Good news for Sri Lanka – but with some caution…

Hear no, speak no, see no... Sri Lankan children pass judgement on a better future
Hear no, speak no, see no... Sri Lankan children pass judgement on a better future

This week saw two welcome pieces of news about Sri Lanka: the government has announced that it is to pour 700 million rupees (about £4m) into a new push on tourism, while here in the UK, the Foreign Office has relaxed its travel advice to the country.

Combined with the end of the bloody 30 year civil war between government forces and the Tamil tigers earlier this year, you’d think the time has finally come for the country to fulfill it’s potential as a prime destination for tourists. Yet history shows that any such thoughts have to be treated with caution.

As some of you will know, I spent a lot of time in Sri Lanka in the aftermath of the 2004 tsunami; sent there to report on the disaster, I was horrified by just how catastrophic it was. It’s only when you can walk 2 or 3km inland and still find flattened houses and rotting corpses that you realise the hopelessness of trying to find the words to describe the absolute devastation to people back home.

Yet, I was touched by the warmth of a people who could shed their cloak of grief long enough to throw out a welcome fit for kings for anyone who offered to help. I lost count of the times we were invited for dinner in the ruins of a flattened house, shaded only by tarpaulin, and our hosts would insist on not eating a mouthful until we were sated.

I was also mesmerised by a country so beautiful, you could exhaust every travel cliché you wished: gorgeous beaches, lush jungles, high tipped mountains, ancient civilisations…

In those ancient times, Sri Lanka was known as Serendip and it’s where the word serendipity comes from. Finding myself there was certainly a dictionary definition case of  ‘the discovery of something fortunate when looking for something unrelated’. I went looking for news stories and found unimaginable compassion, great wisdom (in others, not so much myself, I hasten to add) and a spiritual home.

One of the frustrating things about Sri Lanka though is that it always seems to be a case of ‘one step forward, two steps back’ when it comes to getting tourism back on track. Whether the endless to and fro of the civil war, the tsunami, the current recession or the incessant government red tape (it’s little wonder the tourist board PR account is passed around like a poisoned chalice among London’s best agencies), there is always something that seems to stymie the country’s progess.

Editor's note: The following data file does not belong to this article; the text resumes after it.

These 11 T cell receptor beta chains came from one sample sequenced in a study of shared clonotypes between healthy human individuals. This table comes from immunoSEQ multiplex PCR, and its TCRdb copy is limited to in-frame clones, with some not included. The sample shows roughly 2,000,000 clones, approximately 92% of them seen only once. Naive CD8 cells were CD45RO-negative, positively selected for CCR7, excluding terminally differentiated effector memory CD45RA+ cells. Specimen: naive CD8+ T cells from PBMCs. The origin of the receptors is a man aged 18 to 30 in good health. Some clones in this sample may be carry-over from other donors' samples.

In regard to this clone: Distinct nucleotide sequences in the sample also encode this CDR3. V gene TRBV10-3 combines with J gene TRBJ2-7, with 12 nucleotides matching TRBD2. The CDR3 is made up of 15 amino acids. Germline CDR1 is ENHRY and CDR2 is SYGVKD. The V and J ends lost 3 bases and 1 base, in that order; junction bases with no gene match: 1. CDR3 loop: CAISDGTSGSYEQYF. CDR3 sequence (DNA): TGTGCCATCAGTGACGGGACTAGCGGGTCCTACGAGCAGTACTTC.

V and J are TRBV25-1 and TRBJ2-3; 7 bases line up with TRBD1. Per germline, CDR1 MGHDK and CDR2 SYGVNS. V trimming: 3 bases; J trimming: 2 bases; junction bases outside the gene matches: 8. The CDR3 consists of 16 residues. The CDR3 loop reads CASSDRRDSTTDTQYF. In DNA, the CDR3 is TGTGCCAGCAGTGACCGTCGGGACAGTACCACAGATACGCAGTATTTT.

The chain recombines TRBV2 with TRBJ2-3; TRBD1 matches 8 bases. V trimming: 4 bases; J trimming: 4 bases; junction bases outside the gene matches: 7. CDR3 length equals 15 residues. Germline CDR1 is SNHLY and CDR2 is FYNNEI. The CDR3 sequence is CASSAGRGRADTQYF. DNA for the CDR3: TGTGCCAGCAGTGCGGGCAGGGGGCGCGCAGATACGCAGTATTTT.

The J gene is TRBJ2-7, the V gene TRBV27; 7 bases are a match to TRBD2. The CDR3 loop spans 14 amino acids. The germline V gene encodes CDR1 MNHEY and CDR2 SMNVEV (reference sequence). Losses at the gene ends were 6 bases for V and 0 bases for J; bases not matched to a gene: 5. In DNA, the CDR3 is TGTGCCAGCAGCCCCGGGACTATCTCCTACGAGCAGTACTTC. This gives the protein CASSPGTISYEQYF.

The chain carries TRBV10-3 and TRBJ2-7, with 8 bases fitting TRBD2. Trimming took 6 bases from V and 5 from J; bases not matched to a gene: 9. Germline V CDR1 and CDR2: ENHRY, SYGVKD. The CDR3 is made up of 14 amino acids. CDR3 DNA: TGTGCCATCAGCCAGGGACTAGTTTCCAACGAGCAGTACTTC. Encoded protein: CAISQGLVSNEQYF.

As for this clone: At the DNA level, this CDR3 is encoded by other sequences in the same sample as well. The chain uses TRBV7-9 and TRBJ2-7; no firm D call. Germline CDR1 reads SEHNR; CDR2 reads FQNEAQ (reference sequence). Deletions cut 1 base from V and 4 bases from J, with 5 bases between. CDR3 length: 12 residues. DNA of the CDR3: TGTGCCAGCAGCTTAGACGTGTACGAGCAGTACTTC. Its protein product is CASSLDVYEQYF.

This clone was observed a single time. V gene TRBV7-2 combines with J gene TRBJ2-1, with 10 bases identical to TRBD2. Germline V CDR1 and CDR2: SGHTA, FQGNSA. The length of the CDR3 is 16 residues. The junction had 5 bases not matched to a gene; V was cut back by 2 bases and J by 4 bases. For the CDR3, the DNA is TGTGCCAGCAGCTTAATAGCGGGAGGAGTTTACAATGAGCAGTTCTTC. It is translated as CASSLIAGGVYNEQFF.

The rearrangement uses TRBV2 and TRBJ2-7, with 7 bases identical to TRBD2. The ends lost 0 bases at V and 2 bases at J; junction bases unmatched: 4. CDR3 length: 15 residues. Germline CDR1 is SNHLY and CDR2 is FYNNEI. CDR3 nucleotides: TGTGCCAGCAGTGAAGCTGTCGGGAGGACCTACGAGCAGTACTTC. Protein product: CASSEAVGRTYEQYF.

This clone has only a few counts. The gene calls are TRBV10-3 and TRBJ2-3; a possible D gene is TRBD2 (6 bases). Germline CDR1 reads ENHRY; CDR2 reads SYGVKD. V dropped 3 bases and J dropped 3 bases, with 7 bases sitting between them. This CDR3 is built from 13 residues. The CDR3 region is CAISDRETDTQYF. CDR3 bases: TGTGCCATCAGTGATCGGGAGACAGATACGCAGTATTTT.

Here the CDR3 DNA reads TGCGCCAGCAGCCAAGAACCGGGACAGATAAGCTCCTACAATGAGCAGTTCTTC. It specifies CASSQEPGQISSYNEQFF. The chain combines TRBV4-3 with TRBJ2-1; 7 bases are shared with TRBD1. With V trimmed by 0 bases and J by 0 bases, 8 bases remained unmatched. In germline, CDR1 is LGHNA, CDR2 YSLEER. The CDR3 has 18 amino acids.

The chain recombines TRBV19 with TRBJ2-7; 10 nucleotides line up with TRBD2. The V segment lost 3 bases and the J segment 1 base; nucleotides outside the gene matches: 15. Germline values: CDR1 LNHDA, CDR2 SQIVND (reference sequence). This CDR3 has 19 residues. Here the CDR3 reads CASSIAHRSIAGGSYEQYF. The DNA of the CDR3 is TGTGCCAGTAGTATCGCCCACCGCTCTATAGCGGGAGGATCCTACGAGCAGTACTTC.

Whatsmore, many people I know in the country are not convinced the Tamil threat has come to an end. The government may now have finally regained control over the whole island but it was attained at great loss to Tamil civilians. It would be of little surprise if a new generation of martyrs was not created in the government ‘victory’. The death of minister Jeyaraj Fernandopulle, a good friend of the independent volunteer movement I worked with through 2005, and 14 others in a suicide bombing at the start of a marathon race last year is enough to prove that it only takes one person to create mayhem.

And yet others are convinced the war is over. My friend and colleague Juliet Coombe who now lives in Sri Lanka says: ‘This time I really believe it’s a done deal and people will be able to earn a decent wage, and not just $50 a month and finally have some choices.’

I can only hope that she is right and this is not another case of the calm before yet  another storm. Because Sri Lanka and her people finally deserve something better.

Have you recently come back from Sri Lanka? Would you consider going? What are your thoughts on the country? Let me know by commenting below

A sneak peek at CNN's new travel site

beta.cnngo.comThe Lovers Rock temple and marriage guidance center, the Japanese Invasion tour, Museum of Medical Sciences, the boundary with China at Chung Ying Street in Sha Tau Kok and the the Stonecutters Island Sewage Treatment Works…

Before you think I’ve gone crazy, these all come as suggestions for alternative sights in Hong Kong in a piece called ‘Shove over Star Ferry’ by Ed Peters on CNNgo (– a new travel website from Ted Turner’s mob.

The site launches in two days and features six Asian cities: Bangkok, Hong Kong, Mumbai, Shanghai, Singapore and Tokyo with more promised soon. What it claims to do is offer an in depth insight into every city thanks to both CNN’s army of local contributors and editors but also through user based content. They also claim they pay their own way for everything.

At first glance, it’s an interesting and comprehensive site with tonnes of details that can only get better when it goes live.

Access to the beta site for the next two days is restricted to invite only but if you want an early snoop around: